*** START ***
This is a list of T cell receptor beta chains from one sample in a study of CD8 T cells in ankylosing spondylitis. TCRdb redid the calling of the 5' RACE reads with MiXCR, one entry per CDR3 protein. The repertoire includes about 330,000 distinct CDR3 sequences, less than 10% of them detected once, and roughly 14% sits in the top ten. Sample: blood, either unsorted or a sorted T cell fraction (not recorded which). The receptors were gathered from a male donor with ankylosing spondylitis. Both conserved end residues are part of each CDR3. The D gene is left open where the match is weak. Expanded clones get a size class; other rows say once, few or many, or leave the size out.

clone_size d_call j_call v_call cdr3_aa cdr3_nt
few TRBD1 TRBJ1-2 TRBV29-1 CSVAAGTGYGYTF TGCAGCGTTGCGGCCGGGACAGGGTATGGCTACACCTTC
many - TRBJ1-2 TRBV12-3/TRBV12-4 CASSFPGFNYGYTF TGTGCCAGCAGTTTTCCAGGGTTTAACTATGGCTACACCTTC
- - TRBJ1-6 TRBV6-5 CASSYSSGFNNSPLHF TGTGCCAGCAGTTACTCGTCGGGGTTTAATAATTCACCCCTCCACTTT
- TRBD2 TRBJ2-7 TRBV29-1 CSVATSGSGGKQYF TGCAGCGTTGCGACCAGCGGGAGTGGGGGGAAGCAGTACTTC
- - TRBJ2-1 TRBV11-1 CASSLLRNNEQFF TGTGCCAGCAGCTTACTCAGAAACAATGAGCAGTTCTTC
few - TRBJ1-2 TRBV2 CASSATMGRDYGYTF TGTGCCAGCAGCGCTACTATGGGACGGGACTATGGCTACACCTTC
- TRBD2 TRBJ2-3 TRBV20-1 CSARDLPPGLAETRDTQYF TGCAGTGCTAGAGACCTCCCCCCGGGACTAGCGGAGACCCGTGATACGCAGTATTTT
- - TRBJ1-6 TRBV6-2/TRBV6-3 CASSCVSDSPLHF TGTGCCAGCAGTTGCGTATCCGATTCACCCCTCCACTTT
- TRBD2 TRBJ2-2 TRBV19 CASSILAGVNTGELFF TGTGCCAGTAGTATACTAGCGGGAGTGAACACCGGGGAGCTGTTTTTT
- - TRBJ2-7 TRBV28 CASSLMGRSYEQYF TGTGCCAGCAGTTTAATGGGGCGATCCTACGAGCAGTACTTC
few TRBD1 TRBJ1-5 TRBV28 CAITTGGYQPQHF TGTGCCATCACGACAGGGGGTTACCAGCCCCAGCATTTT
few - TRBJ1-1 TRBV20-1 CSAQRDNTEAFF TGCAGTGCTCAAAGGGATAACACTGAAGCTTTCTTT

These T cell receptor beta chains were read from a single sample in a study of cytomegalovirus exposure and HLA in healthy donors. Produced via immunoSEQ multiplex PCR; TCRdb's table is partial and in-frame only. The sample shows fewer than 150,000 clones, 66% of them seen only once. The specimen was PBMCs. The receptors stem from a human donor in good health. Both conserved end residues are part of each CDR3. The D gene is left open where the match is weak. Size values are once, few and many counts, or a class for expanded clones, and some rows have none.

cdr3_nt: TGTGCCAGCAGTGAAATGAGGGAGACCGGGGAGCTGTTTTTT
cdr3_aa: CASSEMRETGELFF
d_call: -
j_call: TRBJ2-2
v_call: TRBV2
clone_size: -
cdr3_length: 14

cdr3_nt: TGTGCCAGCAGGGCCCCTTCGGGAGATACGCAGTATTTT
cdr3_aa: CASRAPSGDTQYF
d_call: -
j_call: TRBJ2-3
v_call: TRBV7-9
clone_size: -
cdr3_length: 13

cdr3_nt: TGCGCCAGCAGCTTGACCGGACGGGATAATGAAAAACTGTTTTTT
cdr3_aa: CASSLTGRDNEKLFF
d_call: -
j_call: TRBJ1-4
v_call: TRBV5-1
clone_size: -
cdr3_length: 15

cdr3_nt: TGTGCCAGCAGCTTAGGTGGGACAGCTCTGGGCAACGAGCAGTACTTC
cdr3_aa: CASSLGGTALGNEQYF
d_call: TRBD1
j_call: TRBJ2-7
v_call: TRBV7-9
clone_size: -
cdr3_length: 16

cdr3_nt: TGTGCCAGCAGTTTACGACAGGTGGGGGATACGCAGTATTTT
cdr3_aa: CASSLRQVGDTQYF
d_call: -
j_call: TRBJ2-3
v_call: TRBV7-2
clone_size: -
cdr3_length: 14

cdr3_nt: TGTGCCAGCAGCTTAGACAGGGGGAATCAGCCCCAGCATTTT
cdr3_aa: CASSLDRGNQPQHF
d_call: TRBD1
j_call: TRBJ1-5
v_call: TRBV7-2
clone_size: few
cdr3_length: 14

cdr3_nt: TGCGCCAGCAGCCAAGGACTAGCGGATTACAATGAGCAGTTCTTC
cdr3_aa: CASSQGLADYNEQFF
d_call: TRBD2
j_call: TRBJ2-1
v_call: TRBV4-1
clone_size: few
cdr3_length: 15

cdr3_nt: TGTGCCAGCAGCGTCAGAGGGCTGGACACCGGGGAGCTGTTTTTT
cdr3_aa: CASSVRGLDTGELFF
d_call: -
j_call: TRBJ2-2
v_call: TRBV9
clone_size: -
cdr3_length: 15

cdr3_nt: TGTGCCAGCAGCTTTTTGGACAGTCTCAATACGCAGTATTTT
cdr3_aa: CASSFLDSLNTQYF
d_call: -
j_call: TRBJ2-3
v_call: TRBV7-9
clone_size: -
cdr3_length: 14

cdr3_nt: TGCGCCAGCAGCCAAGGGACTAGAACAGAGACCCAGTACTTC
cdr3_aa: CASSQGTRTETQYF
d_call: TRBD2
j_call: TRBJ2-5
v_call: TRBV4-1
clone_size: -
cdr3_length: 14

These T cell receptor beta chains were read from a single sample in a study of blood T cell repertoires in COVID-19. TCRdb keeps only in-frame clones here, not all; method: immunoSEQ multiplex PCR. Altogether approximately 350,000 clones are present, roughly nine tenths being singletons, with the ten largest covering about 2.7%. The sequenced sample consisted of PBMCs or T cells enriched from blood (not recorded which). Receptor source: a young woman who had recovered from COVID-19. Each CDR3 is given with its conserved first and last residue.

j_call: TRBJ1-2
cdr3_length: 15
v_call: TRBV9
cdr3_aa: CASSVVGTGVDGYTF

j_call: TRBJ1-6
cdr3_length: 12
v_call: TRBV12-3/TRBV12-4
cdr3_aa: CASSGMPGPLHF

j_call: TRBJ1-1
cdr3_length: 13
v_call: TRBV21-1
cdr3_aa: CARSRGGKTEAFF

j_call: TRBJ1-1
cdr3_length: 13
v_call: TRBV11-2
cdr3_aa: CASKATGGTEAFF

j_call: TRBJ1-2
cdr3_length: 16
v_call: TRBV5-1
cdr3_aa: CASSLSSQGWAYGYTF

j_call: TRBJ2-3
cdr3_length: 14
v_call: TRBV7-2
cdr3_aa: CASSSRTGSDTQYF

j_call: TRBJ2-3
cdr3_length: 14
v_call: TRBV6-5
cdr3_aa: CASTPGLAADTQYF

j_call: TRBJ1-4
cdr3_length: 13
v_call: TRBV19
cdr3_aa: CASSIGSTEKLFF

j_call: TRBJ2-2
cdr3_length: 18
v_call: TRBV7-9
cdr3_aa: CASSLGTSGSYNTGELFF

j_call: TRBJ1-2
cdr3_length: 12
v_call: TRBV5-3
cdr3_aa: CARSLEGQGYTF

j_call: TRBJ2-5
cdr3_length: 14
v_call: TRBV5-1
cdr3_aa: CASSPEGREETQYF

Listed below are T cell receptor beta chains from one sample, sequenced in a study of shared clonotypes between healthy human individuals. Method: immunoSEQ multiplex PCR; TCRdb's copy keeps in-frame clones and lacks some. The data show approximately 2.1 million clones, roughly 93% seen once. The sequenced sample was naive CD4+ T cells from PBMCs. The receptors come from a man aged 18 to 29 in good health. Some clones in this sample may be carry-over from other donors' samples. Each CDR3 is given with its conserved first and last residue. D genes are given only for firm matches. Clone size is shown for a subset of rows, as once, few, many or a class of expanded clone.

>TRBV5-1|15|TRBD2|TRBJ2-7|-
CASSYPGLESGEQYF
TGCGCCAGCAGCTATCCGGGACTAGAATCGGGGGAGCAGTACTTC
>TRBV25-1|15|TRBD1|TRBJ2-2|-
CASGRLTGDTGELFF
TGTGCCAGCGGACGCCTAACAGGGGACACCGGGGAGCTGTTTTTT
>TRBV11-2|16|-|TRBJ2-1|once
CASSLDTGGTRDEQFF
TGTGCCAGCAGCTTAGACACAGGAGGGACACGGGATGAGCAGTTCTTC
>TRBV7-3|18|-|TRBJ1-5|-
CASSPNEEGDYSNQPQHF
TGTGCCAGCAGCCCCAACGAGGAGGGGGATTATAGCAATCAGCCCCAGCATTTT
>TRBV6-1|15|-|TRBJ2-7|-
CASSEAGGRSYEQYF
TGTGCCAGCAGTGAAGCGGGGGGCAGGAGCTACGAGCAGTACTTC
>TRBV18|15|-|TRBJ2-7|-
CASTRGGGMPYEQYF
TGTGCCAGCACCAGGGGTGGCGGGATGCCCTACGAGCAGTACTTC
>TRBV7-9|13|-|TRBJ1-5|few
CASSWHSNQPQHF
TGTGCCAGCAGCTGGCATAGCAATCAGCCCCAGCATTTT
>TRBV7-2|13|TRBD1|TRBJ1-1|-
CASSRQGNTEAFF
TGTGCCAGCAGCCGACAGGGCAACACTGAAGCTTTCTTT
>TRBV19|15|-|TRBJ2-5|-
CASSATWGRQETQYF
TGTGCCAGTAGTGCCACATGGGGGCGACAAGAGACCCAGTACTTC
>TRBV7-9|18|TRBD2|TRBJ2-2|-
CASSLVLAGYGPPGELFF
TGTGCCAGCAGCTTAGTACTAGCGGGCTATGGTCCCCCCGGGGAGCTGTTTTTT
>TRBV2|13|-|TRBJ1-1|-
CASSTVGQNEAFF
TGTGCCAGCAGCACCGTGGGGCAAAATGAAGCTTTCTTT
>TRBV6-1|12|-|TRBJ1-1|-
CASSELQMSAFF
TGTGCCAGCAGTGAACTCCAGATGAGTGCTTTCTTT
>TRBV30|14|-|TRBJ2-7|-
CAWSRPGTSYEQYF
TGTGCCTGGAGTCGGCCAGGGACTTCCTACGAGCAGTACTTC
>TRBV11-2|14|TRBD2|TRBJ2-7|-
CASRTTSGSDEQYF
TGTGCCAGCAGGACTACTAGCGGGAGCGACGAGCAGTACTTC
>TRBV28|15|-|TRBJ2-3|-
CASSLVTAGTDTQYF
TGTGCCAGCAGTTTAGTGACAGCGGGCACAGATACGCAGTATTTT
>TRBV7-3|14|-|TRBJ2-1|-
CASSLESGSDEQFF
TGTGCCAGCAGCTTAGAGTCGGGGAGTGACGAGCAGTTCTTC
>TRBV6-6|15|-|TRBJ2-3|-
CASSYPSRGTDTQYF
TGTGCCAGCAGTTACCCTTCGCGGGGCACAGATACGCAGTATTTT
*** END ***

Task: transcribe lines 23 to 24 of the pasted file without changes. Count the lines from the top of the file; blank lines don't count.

cdr3_nt: TGTGCCAGCAGGGCCCCTTCGGGAGATACGCAGTATTTT
cdr3_aa: CASRAPSGDTQYF